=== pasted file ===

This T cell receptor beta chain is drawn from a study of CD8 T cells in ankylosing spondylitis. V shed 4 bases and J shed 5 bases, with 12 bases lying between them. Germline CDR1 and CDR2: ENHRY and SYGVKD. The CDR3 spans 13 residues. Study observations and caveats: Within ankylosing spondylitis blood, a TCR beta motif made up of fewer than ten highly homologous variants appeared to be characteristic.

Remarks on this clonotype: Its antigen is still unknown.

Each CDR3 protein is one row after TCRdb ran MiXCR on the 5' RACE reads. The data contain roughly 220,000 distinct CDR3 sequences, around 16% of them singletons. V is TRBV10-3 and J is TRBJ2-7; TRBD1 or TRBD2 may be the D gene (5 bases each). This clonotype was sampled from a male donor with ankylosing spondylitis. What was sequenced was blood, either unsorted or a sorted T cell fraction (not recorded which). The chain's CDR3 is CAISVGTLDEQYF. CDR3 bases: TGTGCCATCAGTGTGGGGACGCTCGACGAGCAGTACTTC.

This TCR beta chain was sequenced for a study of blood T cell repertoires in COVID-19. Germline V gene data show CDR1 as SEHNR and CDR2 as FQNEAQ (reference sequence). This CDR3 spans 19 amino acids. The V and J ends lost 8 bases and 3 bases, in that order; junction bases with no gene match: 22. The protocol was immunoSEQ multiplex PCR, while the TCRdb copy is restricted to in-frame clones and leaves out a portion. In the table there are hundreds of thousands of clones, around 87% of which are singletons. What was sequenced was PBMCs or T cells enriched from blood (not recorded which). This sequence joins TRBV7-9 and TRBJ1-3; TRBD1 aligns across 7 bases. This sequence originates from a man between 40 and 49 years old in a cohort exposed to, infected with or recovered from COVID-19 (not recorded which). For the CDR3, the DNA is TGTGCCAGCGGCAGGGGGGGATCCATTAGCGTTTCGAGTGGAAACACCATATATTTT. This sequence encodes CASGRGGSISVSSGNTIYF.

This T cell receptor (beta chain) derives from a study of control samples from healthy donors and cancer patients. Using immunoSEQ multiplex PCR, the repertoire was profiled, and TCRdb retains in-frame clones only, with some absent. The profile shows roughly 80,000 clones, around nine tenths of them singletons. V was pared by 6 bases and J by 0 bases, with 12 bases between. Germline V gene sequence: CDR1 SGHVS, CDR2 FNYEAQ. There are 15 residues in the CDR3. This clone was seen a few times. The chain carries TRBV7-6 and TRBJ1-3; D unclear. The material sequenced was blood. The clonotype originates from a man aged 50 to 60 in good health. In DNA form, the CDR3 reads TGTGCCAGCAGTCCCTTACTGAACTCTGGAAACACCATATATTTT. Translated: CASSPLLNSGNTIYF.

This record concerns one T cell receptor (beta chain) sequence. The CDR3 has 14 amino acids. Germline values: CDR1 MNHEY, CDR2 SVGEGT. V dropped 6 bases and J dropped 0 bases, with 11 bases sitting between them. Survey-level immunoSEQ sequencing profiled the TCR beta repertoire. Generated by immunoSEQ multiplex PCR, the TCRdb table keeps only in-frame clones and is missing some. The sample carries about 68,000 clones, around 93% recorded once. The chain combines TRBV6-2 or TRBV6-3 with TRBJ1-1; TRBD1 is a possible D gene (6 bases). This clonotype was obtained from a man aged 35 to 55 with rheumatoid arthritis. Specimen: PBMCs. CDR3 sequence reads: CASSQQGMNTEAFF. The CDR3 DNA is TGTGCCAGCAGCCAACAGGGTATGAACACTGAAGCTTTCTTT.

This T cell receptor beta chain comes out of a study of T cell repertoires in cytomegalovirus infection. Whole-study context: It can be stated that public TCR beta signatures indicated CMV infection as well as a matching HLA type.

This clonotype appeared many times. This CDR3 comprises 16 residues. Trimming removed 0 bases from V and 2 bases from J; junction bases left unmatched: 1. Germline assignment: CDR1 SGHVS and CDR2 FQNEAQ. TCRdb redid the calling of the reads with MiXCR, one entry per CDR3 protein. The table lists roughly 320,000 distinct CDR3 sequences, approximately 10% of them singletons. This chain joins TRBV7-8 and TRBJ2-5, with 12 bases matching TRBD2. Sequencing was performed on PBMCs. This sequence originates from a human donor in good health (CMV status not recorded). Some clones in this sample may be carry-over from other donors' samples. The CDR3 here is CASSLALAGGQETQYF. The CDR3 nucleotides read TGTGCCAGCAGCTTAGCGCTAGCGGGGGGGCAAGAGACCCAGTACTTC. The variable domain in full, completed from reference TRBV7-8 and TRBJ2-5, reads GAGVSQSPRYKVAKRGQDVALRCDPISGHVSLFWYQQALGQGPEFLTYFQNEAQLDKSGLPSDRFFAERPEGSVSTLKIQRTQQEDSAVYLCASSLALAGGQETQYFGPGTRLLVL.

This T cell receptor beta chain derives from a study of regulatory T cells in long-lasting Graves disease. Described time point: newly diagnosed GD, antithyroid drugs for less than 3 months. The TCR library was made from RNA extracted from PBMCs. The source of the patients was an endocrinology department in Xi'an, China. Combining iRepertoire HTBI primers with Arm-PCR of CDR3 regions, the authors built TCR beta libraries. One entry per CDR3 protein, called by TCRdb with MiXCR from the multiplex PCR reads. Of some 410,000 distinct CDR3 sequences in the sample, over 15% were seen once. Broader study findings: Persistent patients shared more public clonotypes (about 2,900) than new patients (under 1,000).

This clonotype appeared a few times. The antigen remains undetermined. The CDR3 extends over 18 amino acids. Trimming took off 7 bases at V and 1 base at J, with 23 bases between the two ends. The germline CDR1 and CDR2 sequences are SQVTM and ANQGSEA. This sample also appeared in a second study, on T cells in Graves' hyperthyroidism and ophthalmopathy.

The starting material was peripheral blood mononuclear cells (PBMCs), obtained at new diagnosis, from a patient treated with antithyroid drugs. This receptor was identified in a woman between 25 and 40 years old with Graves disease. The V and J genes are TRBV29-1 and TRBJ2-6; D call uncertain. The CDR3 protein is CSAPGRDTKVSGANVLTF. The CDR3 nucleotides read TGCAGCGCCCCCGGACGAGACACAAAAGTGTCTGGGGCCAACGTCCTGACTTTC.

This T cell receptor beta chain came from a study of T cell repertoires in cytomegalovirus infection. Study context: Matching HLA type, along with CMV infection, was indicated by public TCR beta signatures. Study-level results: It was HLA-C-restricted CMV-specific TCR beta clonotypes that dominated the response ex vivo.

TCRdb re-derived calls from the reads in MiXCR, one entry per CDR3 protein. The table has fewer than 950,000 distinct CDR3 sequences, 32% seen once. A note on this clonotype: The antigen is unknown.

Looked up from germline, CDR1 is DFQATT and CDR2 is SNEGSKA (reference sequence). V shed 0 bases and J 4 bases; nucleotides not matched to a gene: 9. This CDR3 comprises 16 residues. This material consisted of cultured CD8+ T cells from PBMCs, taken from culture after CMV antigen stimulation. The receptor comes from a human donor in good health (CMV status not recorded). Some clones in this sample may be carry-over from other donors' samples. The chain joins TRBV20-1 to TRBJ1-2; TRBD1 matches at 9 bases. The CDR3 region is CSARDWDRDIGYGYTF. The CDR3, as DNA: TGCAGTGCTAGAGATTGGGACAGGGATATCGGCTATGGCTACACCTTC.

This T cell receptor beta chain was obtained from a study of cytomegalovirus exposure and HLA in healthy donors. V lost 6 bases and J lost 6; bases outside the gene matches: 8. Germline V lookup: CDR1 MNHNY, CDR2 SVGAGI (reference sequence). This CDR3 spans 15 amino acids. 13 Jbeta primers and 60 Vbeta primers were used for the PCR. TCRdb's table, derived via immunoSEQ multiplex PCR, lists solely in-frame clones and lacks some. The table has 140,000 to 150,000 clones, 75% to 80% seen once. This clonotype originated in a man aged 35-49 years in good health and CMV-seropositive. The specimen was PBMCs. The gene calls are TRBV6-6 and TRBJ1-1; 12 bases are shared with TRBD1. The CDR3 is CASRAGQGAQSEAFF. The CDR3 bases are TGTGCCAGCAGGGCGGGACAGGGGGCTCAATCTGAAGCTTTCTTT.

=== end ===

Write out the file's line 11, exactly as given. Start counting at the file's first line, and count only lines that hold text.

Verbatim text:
The starting material was peripheral blood mononuclear cells (PBMCs), obtained at new diagnosis, from a patient treated with antithyroid drugs. This receptor was identified in a woman between 25 and 40 years old with Graves disease. The V and J genes are TRBV29-1 and TRBJ2-6; D call uncertain. The CDR3 protein is CSAPGRDTKVSGANVLTF. The CDR3 nucleotides read TGCAGCGCCCCCGGACGAGACACAAAAGTGTCTGGGGCCAACGTCCTGACTTTC.